This unit in my high school religion course we’ve been studying New Church concepts of hell. Christmas break starts tomorrow, and I figured I’d give the students a break for the last few days of class and show a movie. Naturally, to keep it on topic, I Googled “christmas movie devil,” and discovered the incredible Santa Claus, a 1959 Mexican movie in which Santa Claus does battle with Pitch, a demon hell-bent on ruining Christmas for the world. It’s as amazing as it sounds. Mystery Science Theatre 3000 riffed on it in 1993; I decided to show the original film rather than the MST3K version for the class so that they can provide their own commentary.
It’s admittedly a little (OK, a lot) incongruous to have jolly old St. Nick face to face with a devil. But despite its silliness and campiness and low production values, I appreciate that the movie includes a nod toward the darker side of Christmas.
Because when it comes down to it, Christmas really is about a battle between the forces of good and the forces of evil. It’s about an infant whose birth shook the principalities and powers, who disturbed the political powers and yes, the powers of hell. It’s about Rachel weeping for her children and refusing to be comforted because they are no more. It is more than jollity and family togetherness – it is staring directly into the darkness and saying, “We will rejoice anyway, because Christ the Lord has been born.”We need the whole of Christmas, because the superficial version does not fit with what life is really like. Two weeks ago we took our 2-year-old daughter to Children’s Hospital of Philadelphia to have two moles from her head. Most likely they will turn out to be nothing. There’s a slight chance they could be melanoma. I had Hodgkin’s lymphoma at 25; my wife has neuroendocrine cancer, and has probably had it since she was a teenager. Kids learn early on that there is suffering and pain and anger and disappointment – even at Christmastime. The whole story of Christmas acknowledges this. There is evil in the world. There is darkness.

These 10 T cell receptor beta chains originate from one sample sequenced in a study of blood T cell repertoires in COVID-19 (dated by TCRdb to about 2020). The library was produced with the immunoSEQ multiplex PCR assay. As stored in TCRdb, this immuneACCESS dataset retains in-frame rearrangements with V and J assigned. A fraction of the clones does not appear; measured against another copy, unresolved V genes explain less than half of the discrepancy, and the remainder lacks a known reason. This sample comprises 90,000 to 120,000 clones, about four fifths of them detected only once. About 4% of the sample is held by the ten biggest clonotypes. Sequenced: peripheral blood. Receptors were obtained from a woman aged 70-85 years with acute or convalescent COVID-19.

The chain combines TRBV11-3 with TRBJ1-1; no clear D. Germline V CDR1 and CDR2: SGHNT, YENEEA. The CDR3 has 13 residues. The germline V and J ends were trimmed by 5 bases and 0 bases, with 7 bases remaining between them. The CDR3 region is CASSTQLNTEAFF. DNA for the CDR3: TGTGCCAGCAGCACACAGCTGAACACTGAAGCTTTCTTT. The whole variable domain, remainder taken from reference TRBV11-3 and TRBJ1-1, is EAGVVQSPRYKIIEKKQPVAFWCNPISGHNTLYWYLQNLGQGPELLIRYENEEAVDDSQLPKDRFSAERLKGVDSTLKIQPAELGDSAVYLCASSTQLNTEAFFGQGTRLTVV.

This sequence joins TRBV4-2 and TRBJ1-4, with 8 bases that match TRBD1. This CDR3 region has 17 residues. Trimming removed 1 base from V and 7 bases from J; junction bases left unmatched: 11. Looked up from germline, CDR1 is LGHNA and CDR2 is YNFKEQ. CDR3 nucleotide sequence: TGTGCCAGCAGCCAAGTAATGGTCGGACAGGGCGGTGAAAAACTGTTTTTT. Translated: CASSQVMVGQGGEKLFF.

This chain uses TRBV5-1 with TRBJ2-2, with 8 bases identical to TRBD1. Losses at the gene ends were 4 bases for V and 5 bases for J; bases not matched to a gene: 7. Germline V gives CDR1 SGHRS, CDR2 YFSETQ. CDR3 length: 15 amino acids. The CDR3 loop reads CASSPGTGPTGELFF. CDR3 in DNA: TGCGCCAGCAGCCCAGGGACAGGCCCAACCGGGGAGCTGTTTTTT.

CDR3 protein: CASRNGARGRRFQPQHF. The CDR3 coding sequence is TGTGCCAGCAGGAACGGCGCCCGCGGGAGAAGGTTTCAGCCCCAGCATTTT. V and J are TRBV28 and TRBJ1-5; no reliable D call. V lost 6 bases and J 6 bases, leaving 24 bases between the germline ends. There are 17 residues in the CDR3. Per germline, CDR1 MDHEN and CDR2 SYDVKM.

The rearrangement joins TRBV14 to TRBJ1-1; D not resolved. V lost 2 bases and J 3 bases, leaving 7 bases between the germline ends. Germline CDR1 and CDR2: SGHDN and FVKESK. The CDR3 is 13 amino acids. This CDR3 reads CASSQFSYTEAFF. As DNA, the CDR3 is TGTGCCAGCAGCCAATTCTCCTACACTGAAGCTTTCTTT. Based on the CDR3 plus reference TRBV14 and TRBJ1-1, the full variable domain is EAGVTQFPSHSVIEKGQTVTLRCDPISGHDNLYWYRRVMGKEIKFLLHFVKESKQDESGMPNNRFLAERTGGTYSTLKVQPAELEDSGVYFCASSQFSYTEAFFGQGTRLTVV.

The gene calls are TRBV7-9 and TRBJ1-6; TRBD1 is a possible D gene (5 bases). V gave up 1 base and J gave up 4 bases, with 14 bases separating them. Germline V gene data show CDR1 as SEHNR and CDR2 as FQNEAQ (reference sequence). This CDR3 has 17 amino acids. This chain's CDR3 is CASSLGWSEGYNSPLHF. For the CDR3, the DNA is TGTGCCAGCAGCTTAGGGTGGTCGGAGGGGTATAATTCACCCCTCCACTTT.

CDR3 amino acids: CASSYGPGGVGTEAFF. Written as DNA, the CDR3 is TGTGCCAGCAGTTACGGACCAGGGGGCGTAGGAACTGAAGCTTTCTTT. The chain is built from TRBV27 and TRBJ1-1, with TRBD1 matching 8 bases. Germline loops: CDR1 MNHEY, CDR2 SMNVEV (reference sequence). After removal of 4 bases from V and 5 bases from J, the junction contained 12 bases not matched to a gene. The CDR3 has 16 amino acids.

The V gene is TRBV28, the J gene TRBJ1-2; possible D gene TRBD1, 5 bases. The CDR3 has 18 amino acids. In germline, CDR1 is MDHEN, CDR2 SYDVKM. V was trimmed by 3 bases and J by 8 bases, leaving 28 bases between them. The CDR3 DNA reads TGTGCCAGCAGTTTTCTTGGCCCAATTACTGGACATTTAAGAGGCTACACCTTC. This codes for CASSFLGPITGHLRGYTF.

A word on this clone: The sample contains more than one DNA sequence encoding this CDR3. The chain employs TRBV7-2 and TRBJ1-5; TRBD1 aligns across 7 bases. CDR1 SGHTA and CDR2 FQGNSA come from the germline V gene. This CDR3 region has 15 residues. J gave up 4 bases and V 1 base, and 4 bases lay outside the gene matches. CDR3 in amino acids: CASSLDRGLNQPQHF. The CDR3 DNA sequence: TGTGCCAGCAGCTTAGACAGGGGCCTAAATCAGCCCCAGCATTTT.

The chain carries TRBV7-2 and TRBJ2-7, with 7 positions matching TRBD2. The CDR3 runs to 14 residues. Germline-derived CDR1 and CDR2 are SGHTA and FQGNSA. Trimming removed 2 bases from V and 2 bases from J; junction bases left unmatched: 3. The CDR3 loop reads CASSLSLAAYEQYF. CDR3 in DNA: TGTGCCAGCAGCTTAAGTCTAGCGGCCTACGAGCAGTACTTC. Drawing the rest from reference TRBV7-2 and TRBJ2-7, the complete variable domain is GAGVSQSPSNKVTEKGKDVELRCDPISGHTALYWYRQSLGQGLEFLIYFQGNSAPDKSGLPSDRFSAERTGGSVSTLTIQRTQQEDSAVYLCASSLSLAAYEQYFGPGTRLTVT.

But there is also light. When we’re driving at night and our kids tell us they’re afraid of the dark, we tell them to look for the lights. At this season, it’s magical; the darkness becomes a backdrop for a thousand colorful stars on every house and tree.
This is the message of Christmas. Not that the darkness is gone, not that if we’re together with our families everything will be happy and good. It is rather that somehow, even amidst unspeakable evil, there is a light that the darkness cannot comprehend. God has come in the flesh. We can know Him. We can love Him. He has rescued us from hell, and he can rescue each one of us from hell even now. And I’m grateful every time I’m reminded of that message – even if it’s only obliquely by a cheesy movie from the fifties.
(Image is from DVD artwork found at Amazon.com)